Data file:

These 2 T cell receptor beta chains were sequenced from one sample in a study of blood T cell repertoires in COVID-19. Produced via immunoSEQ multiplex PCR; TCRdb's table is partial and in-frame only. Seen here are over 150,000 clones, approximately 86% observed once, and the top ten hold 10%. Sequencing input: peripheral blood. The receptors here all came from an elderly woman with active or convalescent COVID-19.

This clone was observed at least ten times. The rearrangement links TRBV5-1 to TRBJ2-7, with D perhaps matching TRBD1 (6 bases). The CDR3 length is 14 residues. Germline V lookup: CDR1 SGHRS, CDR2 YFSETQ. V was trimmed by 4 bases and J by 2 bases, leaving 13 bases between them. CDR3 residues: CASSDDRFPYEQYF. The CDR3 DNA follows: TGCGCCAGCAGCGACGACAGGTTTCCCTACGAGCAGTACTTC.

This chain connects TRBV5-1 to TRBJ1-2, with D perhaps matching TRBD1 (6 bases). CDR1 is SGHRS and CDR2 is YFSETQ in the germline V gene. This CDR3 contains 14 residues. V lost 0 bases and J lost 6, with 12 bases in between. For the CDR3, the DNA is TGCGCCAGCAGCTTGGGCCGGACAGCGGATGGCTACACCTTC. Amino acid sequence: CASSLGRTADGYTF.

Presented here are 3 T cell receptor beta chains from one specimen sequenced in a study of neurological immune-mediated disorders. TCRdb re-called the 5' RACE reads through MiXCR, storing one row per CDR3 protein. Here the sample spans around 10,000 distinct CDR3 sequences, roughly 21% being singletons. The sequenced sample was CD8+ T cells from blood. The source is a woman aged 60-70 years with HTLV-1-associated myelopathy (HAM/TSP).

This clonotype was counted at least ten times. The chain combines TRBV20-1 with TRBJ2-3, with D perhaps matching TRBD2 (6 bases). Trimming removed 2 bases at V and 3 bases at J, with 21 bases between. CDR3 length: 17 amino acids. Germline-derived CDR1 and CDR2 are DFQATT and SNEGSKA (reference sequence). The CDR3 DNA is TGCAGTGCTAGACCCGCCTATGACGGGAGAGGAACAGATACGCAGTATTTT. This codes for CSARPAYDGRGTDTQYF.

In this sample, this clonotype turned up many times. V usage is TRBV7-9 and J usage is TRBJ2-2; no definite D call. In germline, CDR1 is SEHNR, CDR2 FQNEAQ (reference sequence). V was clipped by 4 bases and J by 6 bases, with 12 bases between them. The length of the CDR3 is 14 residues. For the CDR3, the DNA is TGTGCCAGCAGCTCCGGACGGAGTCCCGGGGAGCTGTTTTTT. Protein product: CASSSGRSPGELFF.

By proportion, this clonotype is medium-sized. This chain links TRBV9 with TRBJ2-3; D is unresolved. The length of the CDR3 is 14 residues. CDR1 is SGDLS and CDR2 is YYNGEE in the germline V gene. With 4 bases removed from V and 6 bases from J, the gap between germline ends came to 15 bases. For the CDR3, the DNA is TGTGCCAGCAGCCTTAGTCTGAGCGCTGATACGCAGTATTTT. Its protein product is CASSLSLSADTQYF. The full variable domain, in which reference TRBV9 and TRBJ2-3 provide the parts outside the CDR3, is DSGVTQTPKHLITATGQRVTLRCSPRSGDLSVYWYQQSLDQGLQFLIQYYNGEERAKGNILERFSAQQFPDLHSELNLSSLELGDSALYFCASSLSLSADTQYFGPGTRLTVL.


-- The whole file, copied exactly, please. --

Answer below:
These 2 T cell receptor beta chains were sequenced from one sample in a study of blood T cell repertoires in COVID-19. Produced via immunoSEQ multiplex PCR; TCRdb's table is partial and in-frame only. Seen here are over 150,000 clones, approximately 86% observed once, and the top ten hold 10%. Sequencing input: peripheral blood. The receptors here all came from an elderly woman with active or convalescent COVID-19.

This clone was observed at least ten times. The rearrangement links TRBV5-1 to TRBJ2-7, with D perhaps matching TRBD1 (6 bases). The CDR3 length is 14 residues. Germline V lookup: CDR1 SGHRS, CDR2 YFSETQ. V was trimmed by 4 bases and J by 2 bases, leaving 13 bases between them. CDR3 residues: CASSDDRFPYEQYF. The CDR3 DNA follows: TGCGCCAGCAGCGACGACAGGTTTCCCTACGAGCAGTACTTC.

This chain connects TRBV5-1 to TRBJ1-2, with D perhaps matching TRBD1 (6 bases). CDR1 is SGHRS and CDR2 is YFSETQ in the germline V gene. This CDR3 contains 14 residues. V lost 0 bases and J lost 6, with 12 bases in between. For the CDR3, the DNA is TGCGCCAGCAGCTTGGGCCGGACAGCGGATGGCTACACCTTC. Amino acid sequence: CASSLGRTADGYTF.

Presented here are 3 T cell receptor beta chains from one specimen sequenced in a study of neurological immune-mediated disorders. TCRdb re-called the 5' RACE reads through MiXCR, storing one row per CDR3 protein. Here the sample spans around 10,000 distinct CDR3 sequences, roughly 21% being singletons. The sequenced sample was CD8+ T cells from blood. The source is a woman aged 60-70 years with HTLV-1-associated myelopathy (HAM/TSP).

This clonotype was counted at least ten times. The chain combines TRBV20-1 with TRBJ2-3, with D perhaps matching TRBD2 (6 bases). Trimming removed 2 bases at V and 3 bases at J, with 21 bases between. CDR3 length: 17 amino acids. Germline-derived CDR1 and CDR2 are DFQATT and SNEGSKA (reference sequence). The CDR3 DNA is TGCAGTGCTAGACCCGCCTATGACGGGAGAGGAACAGATACGCAGTATTTT. This codes for CSARPAYDGRGTDTQYF.

In this sample, this clonotype turned up many times. V usage is TRBV7-9 and J usage is TRBJ2-2; no definite D call. In germline, CDR1 is SEHNR, CDR2 FQNEAQ (reference sequence). V was clipped by 4 bases and J by 6 bases, with 12 bases between them. The length of the CDR3 is 14 residues. For the CDR3, the DNA is TGTGCCAGCAGCTCCGGACGGAGTCCCGGGGAGCTGTTTTTT. Protein product: CASSSGRSPGELFF.

By proportion, this clonotype is medium-sized. This chain links TRBV9 with TRBJ2-3; D is unresolved. The length of the CDR3 is 14 residues. CDR1 is SGDLS and CDR2 is YYNGEE in the germline V gene. With 4 bases removed from V and 6 bases from J, the gap between germline ends came to 15 bases. For the CDR3, the DNA is TGTGCCAGCAGCCTTAGTCTGAGCGCTGATACGCAGTATTTT. Its protein product is CASSLSLSADTQYF. The full variable domain, in which reference TRBV9 and TRBJ2-3 provide the parts outside the CDR3, is DSGVTQTPKHLITATGQRVTLRCSPRSGDLSVYWYQQSLDQGLQFLIQYYNGEERAKGNILERFSAQQFPDLHSELNLSSLELGDSALYFCASSLSLSADTQYFGPGTRLTVL.